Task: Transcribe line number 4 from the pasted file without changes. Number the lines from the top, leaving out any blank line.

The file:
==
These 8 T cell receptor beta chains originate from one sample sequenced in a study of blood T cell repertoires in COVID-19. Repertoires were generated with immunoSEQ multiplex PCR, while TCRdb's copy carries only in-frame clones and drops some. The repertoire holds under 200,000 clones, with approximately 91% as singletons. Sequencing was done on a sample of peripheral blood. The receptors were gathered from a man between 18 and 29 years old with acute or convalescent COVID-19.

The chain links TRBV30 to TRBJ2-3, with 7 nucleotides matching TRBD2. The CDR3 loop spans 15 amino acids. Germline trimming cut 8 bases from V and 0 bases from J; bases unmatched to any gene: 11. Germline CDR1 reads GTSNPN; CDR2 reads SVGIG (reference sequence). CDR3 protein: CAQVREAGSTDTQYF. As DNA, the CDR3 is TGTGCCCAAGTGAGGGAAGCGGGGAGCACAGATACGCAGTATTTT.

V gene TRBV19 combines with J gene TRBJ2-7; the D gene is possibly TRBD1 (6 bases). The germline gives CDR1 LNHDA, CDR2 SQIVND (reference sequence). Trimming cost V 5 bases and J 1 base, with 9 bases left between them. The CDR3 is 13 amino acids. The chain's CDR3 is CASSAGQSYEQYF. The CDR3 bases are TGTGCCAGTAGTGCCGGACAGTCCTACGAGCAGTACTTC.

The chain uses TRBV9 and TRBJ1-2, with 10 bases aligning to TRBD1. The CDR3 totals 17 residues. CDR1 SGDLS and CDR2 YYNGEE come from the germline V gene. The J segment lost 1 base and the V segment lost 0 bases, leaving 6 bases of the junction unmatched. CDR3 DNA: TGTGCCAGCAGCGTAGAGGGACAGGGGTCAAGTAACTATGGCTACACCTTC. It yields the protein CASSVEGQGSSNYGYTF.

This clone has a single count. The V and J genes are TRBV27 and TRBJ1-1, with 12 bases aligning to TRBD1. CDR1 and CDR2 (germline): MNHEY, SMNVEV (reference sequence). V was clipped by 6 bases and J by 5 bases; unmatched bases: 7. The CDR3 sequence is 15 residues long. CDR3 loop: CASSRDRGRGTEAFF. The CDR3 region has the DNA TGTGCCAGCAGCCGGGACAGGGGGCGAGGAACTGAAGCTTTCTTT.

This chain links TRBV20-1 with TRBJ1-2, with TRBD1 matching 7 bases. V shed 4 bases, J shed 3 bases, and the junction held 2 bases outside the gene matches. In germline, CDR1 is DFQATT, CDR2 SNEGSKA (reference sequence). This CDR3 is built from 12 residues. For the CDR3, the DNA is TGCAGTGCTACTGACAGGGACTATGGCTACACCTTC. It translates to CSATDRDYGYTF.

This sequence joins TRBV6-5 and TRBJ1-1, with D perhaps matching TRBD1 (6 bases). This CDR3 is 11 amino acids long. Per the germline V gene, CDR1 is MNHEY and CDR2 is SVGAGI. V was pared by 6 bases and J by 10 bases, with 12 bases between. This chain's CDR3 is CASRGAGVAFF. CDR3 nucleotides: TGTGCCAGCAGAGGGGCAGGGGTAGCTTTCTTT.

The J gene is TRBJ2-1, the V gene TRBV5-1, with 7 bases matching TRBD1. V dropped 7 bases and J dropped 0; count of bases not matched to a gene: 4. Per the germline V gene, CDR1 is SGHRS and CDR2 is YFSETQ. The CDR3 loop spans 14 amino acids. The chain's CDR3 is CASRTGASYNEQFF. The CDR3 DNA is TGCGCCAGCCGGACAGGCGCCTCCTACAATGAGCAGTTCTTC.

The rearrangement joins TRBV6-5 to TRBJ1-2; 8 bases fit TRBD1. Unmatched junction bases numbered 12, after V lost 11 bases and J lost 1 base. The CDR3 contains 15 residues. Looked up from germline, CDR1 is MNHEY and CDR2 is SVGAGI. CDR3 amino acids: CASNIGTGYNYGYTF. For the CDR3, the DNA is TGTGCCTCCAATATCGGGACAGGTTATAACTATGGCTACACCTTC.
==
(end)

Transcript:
The chain uses TRBV9 and TRBJ1-2, with 10 bases aligning to TRBD1. The CDR3 totals 17 residues. CDR1 SGDLS and CDR2 YYNGEE come from the germline V gene. The J segment lost 1 base and the V segment lost 0 bases, leaving 6 bases of the junction unmatched. CDR3 DNA: TGTGCCAGCAGCGTAGAGGGACAGGGGTCAAGTAACTATGGCTACACCTTC. It yields the protein CASSVEGQGSSNYGYTF.